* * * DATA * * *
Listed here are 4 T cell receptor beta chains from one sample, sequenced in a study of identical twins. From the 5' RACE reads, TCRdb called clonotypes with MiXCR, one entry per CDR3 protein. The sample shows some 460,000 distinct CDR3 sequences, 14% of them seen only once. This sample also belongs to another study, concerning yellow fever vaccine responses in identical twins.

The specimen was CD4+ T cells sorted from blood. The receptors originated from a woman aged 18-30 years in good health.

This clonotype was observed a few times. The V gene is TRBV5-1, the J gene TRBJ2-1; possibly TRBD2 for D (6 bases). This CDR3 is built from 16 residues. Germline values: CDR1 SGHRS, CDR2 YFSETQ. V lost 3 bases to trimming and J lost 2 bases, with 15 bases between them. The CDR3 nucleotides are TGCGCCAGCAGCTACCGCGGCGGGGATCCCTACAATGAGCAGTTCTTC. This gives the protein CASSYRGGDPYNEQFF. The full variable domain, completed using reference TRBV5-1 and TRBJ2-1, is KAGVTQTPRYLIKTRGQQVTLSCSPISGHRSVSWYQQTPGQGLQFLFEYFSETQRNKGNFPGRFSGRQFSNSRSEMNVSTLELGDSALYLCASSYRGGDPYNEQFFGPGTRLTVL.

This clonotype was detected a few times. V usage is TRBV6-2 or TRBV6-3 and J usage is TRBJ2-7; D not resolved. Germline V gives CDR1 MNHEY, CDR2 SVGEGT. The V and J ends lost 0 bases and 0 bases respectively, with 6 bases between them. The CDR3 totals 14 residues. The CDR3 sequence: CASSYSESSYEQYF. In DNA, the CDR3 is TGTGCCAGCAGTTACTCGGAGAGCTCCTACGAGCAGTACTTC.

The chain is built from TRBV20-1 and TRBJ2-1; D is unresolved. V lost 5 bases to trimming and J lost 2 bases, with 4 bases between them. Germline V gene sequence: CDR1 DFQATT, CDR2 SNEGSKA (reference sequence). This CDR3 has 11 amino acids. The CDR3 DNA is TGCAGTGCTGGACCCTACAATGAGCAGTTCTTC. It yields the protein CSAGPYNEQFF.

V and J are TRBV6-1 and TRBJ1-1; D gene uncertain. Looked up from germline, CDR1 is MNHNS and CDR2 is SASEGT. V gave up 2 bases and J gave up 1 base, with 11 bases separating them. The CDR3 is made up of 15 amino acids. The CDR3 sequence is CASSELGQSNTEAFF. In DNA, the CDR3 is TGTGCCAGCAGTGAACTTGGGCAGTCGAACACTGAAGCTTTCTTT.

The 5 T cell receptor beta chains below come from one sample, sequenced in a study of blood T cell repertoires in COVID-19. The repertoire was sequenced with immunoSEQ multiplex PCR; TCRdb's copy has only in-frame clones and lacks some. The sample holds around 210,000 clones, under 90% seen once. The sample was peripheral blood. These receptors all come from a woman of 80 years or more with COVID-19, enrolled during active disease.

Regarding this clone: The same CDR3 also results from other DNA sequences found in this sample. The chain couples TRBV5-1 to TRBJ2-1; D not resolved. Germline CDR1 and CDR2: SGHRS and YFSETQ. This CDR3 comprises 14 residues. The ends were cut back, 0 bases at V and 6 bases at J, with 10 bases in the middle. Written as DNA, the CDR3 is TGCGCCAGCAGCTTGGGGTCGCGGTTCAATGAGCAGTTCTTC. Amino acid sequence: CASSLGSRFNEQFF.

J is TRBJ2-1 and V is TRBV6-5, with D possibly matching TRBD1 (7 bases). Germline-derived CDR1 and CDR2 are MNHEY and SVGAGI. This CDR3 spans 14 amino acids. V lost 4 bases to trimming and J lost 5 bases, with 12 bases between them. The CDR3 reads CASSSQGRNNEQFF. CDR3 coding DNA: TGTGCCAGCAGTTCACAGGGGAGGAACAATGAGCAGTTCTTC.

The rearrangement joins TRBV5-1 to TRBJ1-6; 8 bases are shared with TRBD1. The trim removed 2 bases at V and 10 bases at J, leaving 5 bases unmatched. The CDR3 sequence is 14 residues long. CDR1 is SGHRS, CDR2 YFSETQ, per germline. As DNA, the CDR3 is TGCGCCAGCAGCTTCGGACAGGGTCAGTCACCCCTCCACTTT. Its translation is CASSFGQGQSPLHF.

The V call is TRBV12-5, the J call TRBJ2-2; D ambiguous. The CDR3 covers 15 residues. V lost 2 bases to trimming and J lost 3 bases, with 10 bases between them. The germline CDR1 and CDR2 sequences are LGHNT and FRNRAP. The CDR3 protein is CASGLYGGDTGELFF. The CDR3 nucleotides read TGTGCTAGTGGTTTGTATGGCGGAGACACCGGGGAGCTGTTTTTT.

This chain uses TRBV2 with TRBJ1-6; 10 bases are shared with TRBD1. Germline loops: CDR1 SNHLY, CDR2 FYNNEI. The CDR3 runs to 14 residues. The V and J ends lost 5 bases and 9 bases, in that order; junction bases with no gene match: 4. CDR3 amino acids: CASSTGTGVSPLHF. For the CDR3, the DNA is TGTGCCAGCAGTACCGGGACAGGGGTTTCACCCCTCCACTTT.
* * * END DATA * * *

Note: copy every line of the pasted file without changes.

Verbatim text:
Listed here are 4 T cell receptor beta chains from one sample, sequenced in a study of identical twins. From the 5' RACE reads, TCRdb called clonotypes with MiXCR, one entry per CDR3 protein. The sample shows some 460,000 distinct CDR3 sequences, 14% of them seen only once. This sample also belongs to another study, concerning yellow fever vaccine responses in identical twins.

The specimen was CD4+ T cells sorted from blood. The receptors originated from a woman aged 18-30 years in good health.

This clonotype was observed a few times. The V gene is TRBV5-1, the J gene TRBJ2-1; possibly TRBD2 for D (6 bases). This CDR3 is built from 16 residues. Germline values: CDR1 SGHRS, CDR2 YFSETQ. V lost 3 bases to trimming and J lost 2 bases, with 15 bases between them. The CDR3 nucleotides are TGCGCCAGCAGCTACCGCGGCGGGGATCCCTACAATGAGCAGTTCTTC. This gives the protein CASSYRGGDPYNEQFF. The full variable domain, completed using reference TRBV5-1 and TRBJ2-1, is KAGVTQTPRYLIKTRGQQVTLSCSPISGHRSVSWYQQTPGQGLQFLFEYFSETQRNKGNFPGRFSGRQFSNSRSEMNVSTLELGDSALYLCASSYRGGDPYNEQFFGPGTRLTVL.

This clonotype was detected a few times. V usage is TRBV6-2 or TRBV6-3 and J usage is TRBJ2-7; D not resolved. Germline V gives CDR1 MNHEY, CDR2 SVGEGT. The V and J ends lost 0 bases and 0 bases respectively, with 6 bases between them. The CDR3 totals 14 residues. The CDR3 sequence: CASSYSESSYEQYF. In DNA, the CDR3 is TGTGCCAGCAGTTACTCGGAGAGCTCCTACGAGCAGTACTTC.

The chain is built from TRBV20-1 and TRBJ2-1; D is unresolved. V lost 5 bases to trimming and J lost 2 bases, with 4 bases between them. Germline V gene sequence: CDR1 DFQATT, CDR2 SNEGSKA (reference sequence). This CDR3 has 11 amino acids. The CDR3 DNA is TGCAGTGCTGGACCCTACAATGAGCAGTTCTTC. It yields the protein CSAGPYNEQFF.

V and J are TRBV6-1 and TRBJ1-1; D gene uncertain. Looked up from germline, CDR1 is MNHNS and CDR2 is SASEGT. V gave up 2 bases and J gave up 1 base, with 11 bases separating them. The CDR3 is made up of 15 amino acids. The CDR3 sequence is CASSELGQSNTEAFF. In DNA, the CDR3 is TGTGCCAGCAGTGAACTTGGGCAGTCGAACACTGAAGCTTTCTTT.

The 5 T cell receptor beta chains below come from one sample, sequenced in a study of blood T cell repertoires in COVID-19. The repertoire was sequenced with immunoSEQ multiplex PCR; TCRdb's copy has only in-frame clones and lacks some. The sample holds around 210,000 clones, under 90% seen once. The sample was peripheral blood. These receptors all come from a woman of 80 years or more with COVID-19, enrolled during active disease.

Regarding this clone: The same CDR3 also results from other DNA sequences found in this sample. The chain couples TRBV5-1 to TRBJ2-1; D not resolved. Germline CDR1 and CDR2: SGHRS and YFSETQ. This CDR3 comprises 14 residues. The ends were cut back, 0 bases at V and 6 bases at J, with 10 bases in the middle. Written as DNA, the CDR3 is TGCGCCAGCAGCTTGGGGTCGCGGTTCAATGAGCAGTTCTTC. Amino acid sequence: CASSLGSRFNEQFF.

J is TRBJ2-1 and V is TRBV6-5, with D possibly matching TRBD1 (7 bases). Germline-derived CDR1 and CDR2 are MNHEY and SVGAGI. This CDR3 spans 14 amino acids. V lost 4 bases to trimming and J lost 5 bases, with 12 bases between them. The CDR3 reads CASSSQGRNNEQFF. CDR3 coding DNA: TGTGCCAGCAGTTCACAGGGGAGGAACAATGAGCAGTTCTTC.

The rearrangement joins TRBV5-1 to TRBJ1-6; 8 bases are shared with TRBD1. The trim removed 2 bases at V and 10 bases at J, leaving 5 bases unmatched. The CDR3 sequence is 14 residues long. CDR1 is SGHRS, CDR2 YFSETQ, per germline. As DNA, the CDR3 is TGCGCCAGCAGCTTCGGACAGGGTCAGTCACCCCTCCACTTT. Its translation is CASSFGQGQSPLHF.

The V call is TRBV12-5, the J call TRBJ2-2; D ambiguous. The CDR3 covers 15 residues. V lost 2 bases to trimming and J lost 3 bases, with 10 bases between them. The germline CDR1 and CDR2 sequences are LGHNT and FRNRAP. The CDR3 protein is CASGLYGGDTGELFF. The CDR3 nucleotides read TGTGCTAGTGGTTTGTATGGCGGAGACACCGGGGAGCTGTTTTTT.

This chain uses TRBV2 with TRBJ1-6; 10 bases are shared with TRBD1. Germline loops: CDR1 SNHLY, CDR2 FYNNEI. The CDR3 runs to 14 residues. The V and J ends lost 5 bases and 9 bases, in that order; junction bases with no gene match: 4. CDR3 amino acids: CASSTGTGVSPLHF. For the CDR3, the DNA is TGTGCCAGCAGTACCGGGACAGGGGTTTCACCCCTCCACTTT.